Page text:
We sell books, of course. Cave Art Press was represented at two functions in October on the same weekend. We simply divided and conquered. Cissy Miller and Lisa Wright attended the PNBA tradeshow in Tacoma; and I presented at Write on the Sound conference in Edmonds. Here’s a brief account of what we learned:
Cissy Miller, Marketing Director:
I just attended my first book trade show. Although I was briefed, instructed, and warned, I wasn’t prepared for the mob of booksellers who swarmed the exhibitors’ hall. Our display table was by far the most attractive. Who wouldn’t be lured by a basket containing a huge chunk of smoked salmon, a jug of hooch from a local distillery, and our three latest titles? Our books were beautifully displayed, and our discount offer available. My colleague, Lisa, and I were eager to wax eloquent about these new titles, which we did—a lot. But honestly, I think our bowl of candy corn kept the booksellers revisiting. Don’t get me wrong; the show was a resounding success. I met booksellers from all over the west coast and I was able to make connections and get a real feeling for this business that is new to me. I realized how lucky I am to be working for such an amazing publishing company. Next year I’ll bring two bags of candy corn.
Kathleen Kaska, Marketing Director:
Working at Cave Art Press for two years, I’ve learned a lot about marketing. I learned even more at Beth Jusino’s Write on the Sound presentation, Market While You Write. Beth is a freelance editor, award-winning writer, teacher, and publishing consultant. She takes the anxiety out of marketing by promoting six building tools for authors, which also apply to publishers or anyone operating a small business. It’s not necessary to use all six, but the first is a must. Here they are (summarized) with a few comments of my own:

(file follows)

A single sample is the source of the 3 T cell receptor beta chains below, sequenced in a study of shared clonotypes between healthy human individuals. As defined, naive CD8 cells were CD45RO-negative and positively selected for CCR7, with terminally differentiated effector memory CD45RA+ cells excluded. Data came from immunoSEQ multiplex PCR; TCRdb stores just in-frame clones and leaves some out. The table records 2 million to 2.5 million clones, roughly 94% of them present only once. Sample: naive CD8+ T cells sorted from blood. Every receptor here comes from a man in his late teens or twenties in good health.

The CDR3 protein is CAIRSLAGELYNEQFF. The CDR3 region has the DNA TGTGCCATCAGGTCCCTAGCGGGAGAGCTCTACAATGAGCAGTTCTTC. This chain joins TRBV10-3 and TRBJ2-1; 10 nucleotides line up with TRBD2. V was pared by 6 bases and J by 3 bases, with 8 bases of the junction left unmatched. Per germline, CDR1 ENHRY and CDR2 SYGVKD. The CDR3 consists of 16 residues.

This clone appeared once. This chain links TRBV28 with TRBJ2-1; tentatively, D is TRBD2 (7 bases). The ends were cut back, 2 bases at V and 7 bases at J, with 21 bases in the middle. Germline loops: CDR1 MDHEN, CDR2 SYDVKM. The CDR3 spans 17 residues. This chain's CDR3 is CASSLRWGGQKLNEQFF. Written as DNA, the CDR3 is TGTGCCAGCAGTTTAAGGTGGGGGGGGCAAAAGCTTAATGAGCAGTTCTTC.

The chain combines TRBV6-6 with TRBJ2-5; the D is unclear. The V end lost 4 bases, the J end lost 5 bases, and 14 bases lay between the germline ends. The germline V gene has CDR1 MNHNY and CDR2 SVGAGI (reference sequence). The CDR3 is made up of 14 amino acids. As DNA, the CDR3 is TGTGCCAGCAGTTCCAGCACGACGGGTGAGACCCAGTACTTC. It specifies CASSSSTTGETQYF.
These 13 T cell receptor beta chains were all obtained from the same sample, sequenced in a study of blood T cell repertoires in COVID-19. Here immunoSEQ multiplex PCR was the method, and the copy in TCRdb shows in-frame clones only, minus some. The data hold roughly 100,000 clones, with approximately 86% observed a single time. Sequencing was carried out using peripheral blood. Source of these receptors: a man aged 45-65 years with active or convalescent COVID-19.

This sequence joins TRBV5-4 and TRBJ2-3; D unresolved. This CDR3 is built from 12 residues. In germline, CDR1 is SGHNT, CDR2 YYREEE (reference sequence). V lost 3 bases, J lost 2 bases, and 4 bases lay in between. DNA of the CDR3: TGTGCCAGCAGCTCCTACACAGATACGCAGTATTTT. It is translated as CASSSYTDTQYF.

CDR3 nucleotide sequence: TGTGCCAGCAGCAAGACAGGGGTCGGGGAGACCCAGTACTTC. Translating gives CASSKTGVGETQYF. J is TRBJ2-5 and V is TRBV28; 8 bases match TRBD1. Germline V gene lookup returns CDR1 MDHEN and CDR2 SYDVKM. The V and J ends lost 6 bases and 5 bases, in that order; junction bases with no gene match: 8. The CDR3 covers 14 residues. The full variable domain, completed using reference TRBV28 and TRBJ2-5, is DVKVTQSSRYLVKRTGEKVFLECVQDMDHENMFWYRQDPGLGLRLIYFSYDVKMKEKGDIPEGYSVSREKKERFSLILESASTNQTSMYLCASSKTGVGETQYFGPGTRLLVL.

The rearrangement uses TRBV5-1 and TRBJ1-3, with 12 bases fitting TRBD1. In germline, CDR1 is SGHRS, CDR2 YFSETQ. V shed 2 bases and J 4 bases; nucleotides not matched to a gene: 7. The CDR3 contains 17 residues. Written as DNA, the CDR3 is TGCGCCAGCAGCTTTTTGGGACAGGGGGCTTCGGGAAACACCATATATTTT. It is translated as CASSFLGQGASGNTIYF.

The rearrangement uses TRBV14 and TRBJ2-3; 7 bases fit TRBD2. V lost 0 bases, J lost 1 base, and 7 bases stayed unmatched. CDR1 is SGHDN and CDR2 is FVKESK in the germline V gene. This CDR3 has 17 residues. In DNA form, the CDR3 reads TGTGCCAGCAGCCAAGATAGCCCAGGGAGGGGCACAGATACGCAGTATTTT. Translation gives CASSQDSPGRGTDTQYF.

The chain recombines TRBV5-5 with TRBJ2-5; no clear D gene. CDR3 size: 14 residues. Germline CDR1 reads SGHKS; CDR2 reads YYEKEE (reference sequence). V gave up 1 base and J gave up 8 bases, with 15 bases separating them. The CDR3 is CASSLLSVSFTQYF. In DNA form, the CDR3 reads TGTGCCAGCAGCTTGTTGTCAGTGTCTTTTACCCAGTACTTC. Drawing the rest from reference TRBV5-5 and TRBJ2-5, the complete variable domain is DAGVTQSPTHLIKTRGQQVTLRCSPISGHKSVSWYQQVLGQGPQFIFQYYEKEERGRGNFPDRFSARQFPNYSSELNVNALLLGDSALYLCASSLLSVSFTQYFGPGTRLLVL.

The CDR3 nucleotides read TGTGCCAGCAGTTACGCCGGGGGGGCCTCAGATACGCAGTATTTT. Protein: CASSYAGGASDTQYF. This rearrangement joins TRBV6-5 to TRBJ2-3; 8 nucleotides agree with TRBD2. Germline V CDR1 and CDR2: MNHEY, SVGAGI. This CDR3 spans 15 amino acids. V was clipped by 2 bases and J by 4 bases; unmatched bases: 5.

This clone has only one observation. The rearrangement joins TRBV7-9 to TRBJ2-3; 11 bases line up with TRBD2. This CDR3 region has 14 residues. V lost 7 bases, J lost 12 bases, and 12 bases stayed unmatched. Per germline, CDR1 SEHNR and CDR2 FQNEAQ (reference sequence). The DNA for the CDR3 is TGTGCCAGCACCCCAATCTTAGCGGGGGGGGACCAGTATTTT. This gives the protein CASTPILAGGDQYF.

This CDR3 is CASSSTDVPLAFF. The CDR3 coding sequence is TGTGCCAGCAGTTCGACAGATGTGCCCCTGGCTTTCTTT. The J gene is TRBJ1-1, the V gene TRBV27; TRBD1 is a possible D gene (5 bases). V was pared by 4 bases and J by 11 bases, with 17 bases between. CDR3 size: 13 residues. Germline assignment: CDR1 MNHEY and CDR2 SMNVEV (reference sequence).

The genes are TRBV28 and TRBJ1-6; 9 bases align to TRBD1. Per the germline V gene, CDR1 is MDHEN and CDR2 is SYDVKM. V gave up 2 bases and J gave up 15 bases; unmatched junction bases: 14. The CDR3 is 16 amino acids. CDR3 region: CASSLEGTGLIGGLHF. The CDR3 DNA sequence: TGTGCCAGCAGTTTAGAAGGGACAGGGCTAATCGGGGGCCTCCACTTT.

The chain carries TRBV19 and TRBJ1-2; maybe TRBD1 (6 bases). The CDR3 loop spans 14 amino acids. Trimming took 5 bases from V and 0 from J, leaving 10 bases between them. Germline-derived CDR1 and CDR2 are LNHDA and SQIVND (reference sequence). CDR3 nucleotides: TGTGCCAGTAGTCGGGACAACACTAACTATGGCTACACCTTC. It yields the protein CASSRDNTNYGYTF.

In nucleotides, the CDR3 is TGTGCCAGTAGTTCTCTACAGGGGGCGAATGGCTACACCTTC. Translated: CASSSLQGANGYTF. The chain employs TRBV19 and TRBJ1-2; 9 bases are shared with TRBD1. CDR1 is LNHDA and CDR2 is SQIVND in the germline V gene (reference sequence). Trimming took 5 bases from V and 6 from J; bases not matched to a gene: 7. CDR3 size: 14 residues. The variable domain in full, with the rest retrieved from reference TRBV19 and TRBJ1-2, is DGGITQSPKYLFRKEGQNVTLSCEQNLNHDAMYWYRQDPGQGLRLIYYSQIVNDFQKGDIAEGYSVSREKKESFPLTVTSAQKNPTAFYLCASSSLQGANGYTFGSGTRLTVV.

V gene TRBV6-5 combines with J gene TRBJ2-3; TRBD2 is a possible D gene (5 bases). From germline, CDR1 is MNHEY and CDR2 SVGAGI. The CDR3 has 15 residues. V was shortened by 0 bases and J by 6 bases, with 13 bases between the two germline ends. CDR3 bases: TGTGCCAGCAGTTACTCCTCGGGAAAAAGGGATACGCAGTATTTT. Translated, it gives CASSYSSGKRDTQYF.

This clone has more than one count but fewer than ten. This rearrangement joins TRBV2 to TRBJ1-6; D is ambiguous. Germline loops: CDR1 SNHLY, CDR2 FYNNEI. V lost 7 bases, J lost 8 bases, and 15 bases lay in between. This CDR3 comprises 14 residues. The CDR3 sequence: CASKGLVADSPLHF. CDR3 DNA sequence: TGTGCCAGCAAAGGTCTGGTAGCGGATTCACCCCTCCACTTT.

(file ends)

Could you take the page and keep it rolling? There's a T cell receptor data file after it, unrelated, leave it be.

1. Authors must have and build a mailing list—e-mail, not snail-mail. (This is a quick and easy way to post announcements and news, usually through a newsletter like Mail Chimp or Constant Contact.)
2. Publish articles associated with your book in literary journals and magazines. (This is free advertising and it’s a bonus if you get paid to write the article.)
3. Create a blog, which can be part of your website, to provide your readers with helpful tidbits about a topic in which you’re are well-versed. (Cave Art Press has the Five-Minute Writing Tip, which is sent in our newsletter.)
4. Build a social network on Facebook, Twitter, Pinterest, LinkedIn, Instagram, Goodreads, etc. (Facebook and Twitter are used most often. Facebook is your very own group and Twitter is more universal.)
5. Volunteer when you attend a conference. (When I presented at the Sherlock Holmes conference in Seattle a couple of years ago, I volunteered a few hours during that weekend. This gave me additional opportunities to meet people and talk about my books.)
6. Schedule public speaking engagements. Beth calls this “getting on the platform.” (Nowadays, authors must do more than arrange for book signings at book stores. Great venues for talking about your book are libraries, community organizations, conferences, book shows, or any locations associated with your book. For example, if your book has an environmental focus, contact nature centers, wildlife organizations, and museums. Not everyone is comfortable speaking in public. If it terrifies you, start with more intimate settings, like a book group, especially one that’s read your book. A book-launch party is also an informal way of promoting. Think of it as a cocktail party with your book as the main topic of conversation. Organize a panel with other authors so you’re not alone. Toast Masters helps you learn to develop speaking skills with positive feedback. But really, the more you do it, the easier it gets. Start with the tools you’re most comfortable with and build momentum as you gain confidence.
To learn more, please visit Beth’s website.
Kathleen Kaska and Cissy Miller, Marketing Directors